When Greg Carney starred in the MTV reality series "twentyfourseven" viewers at home could easily see that the ambitious club promoter was much more than an L.A. party boy. Soon after the series, which he created, produced and starred in, the 24-year-old launched KG2 Productions, Inc. Carney used the network of celebrities he developed as a promoter to market his new company.
While he ensured their comfort and bottle services at L.A. hotspots, he knew these connections would one day come in handy. His 30,000 square foot headquarters in North Hollywood, Calif., houses beverage companies, fashion lines (Freedom United Clothing, Pink Taco Salad Clothing) as well as separate promotion companies for films, television and music production.
"The company came about when friends and I figured out how to delegate and collaborate instead of compete," said Carney. "We could get more done by putting all our companies and talents together, then cross-promote."
Carney uses "cross-promotion" as a marketing technique. For example, he hands out his Freedom Energy Drinks and Freedom H2O at Hollywood nightclubs. Or he gives his artists airtime on the KG2 beverage website, where you could hear the latest singles from the Prom Kings, his older brother Chris’ band, or solo artist Gregory Cipes. Both Chris and Cipes were featured on "twentyfourseven." His connections with celebrities have also become useful. KG2’s Big Punch Energy Drink scored an endorsement deal with Good Charlotte’s Benji and Joel Madden.
All of Carney’s business partners are 25 years old or younger and hired many of his long-time friends. However, he found that a young and creative group has its disadvantages because many lacked professionalism. But he still prefers hiring close friends solely because he trusts them. "I understand not everything will run smoothly but as long as there are no people coming in to sabotage the company, everything will fall into place," said Carney. "A few years from now I am confident that my guys will be the sharpest in the industry."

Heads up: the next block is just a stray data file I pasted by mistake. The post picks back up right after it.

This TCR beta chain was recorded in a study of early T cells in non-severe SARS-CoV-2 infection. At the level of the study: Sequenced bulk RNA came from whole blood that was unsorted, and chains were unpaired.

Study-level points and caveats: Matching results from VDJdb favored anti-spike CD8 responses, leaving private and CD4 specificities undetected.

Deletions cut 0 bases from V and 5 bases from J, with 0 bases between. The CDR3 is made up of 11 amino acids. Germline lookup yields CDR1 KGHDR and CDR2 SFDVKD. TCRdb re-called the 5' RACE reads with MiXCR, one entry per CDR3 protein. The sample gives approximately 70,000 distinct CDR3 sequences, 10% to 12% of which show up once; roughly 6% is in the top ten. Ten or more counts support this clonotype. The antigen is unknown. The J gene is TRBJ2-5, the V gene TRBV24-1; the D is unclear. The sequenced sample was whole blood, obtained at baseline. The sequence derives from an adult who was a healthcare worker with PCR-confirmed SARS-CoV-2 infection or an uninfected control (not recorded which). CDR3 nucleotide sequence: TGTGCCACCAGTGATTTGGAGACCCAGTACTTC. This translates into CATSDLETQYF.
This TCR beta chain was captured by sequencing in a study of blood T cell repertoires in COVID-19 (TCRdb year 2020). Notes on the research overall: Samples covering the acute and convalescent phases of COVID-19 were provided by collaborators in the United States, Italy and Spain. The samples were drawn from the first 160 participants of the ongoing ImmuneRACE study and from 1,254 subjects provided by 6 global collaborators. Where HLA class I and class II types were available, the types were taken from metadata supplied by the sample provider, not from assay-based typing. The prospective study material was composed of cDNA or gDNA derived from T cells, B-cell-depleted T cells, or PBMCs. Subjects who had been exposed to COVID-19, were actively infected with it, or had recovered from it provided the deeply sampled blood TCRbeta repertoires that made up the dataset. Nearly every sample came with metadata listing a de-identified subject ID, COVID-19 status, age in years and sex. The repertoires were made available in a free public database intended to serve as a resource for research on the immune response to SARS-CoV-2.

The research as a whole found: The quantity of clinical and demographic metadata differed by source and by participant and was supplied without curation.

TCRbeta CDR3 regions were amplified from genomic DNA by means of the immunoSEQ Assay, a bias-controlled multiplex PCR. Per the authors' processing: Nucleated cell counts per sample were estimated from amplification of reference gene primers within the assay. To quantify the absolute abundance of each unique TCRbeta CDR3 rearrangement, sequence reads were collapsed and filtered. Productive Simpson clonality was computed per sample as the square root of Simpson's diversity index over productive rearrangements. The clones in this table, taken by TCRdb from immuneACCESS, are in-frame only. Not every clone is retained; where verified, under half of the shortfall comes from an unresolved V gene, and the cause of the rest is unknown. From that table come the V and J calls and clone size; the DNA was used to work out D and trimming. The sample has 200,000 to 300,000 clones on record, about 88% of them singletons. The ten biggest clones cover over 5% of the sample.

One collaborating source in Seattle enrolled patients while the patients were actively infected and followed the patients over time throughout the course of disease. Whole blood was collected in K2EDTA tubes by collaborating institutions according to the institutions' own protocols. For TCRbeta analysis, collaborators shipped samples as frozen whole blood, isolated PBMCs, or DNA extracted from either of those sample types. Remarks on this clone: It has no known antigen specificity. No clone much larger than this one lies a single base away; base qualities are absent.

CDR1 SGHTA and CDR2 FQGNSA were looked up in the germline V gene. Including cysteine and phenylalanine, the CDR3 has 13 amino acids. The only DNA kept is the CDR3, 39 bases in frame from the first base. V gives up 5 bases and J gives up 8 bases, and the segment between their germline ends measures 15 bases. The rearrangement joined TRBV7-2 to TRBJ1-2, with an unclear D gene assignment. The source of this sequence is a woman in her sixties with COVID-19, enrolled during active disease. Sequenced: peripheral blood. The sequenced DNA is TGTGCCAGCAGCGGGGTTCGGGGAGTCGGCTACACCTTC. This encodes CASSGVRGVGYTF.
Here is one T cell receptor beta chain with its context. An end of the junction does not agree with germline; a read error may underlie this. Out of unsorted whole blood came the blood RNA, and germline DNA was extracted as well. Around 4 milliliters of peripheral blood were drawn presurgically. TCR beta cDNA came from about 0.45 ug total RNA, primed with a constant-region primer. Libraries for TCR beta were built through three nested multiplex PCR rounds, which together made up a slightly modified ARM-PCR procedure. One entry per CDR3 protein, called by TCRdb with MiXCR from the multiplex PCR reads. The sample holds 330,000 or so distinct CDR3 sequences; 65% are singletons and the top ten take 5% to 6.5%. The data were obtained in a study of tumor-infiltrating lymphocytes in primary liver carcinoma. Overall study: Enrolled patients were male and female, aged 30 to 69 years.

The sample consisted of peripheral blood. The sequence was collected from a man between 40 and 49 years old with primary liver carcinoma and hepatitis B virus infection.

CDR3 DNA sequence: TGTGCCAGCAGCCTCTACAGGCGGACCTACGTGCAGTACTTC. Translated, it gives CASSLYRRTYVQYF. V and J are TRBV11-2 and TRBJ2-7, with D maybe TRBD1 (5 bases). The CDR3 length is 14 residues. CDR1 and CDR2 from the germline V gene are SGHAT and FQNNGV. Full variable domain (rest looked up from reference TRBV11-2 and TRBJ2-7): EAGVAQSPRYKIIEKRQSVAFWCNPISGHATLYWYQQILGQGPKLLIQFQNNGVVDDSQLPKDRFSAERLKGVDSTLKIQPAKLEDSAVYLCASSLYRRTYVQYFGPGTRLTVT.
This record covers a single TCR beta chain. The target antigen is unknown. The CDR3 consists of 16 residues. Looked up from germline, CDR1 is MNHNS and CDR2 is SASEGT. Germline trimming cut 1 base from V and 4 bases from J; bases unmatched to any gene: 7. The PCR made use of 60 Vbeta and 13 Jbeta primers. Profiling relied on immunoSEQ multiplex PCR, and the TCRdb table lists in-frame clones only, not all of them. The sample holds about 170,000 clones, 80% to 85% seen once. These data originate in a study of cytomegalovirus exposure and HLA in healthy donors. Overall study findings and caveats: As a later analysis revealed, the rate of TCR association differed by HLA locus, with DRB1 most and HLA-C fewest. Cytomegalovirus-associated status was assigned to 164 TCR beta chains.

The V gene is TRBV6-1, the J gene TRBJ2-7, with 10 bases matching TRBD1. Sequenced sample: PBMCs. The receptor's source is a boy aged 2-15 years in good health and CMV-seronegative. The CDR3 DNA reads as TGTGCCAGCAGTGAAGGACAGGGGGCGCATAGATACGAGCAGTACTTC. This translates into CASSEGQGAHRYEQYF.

Carney’s blueprint for KG2 Productions focuses on outsourcing management among young and innovative business partners. "We know how to speak to our generation so we could come up with what our generation likes," said Carney. To Carney and friends, KG2 is more than a multi-faceted company, but a brand for a lifestyle that is pro-collaboration and anti-greed.
"Our generation has become stingy because we’re taught to take things so serious and I’m trying to break that," said Carney. "We’re not working for the money; we’re working for a higher purpose." He is bothered by the youth’s fixation on making money, as opposed to helping others. Hoping to lead by example, all the different companies under KG2 give about 10% to charities such as Harvest and Work & Witness. When Hilary Duff started a one-year anniversary special for Hurricane Katrina in 2006, KG2 donated 25,000 cases of beverages to the cause.
His dedication to give to the less fortunate is what he calls a "Conscious Revolution," the company’s mission statement. To express the KG2 mantra, each bottle comes with a reference to a biblical passage. He hopes to continue charitable work with a long-range goal to build 10-20 schools a year in third world countries, while remaining dedicated to environmental initiatives. "It sounds crazy, but my ultimate goal is to end world hunger," he said. "I actually have a business plan."
It wasn’t always glitz and glamor for Carney. Long before a club owner discovered the charismatic promoter, he had years of roofing and restaurant waiting under his belt as a teenager. Also, his humble religious background inspired his philanthropic approach to young entrepreneurship. As the son of missionaries, he grew up constantly traveling to several different states and countries, including Puerto Rico and the Dominican Republic. Now that he has settled in Hollywood, he hopes to give back to the places he came from.
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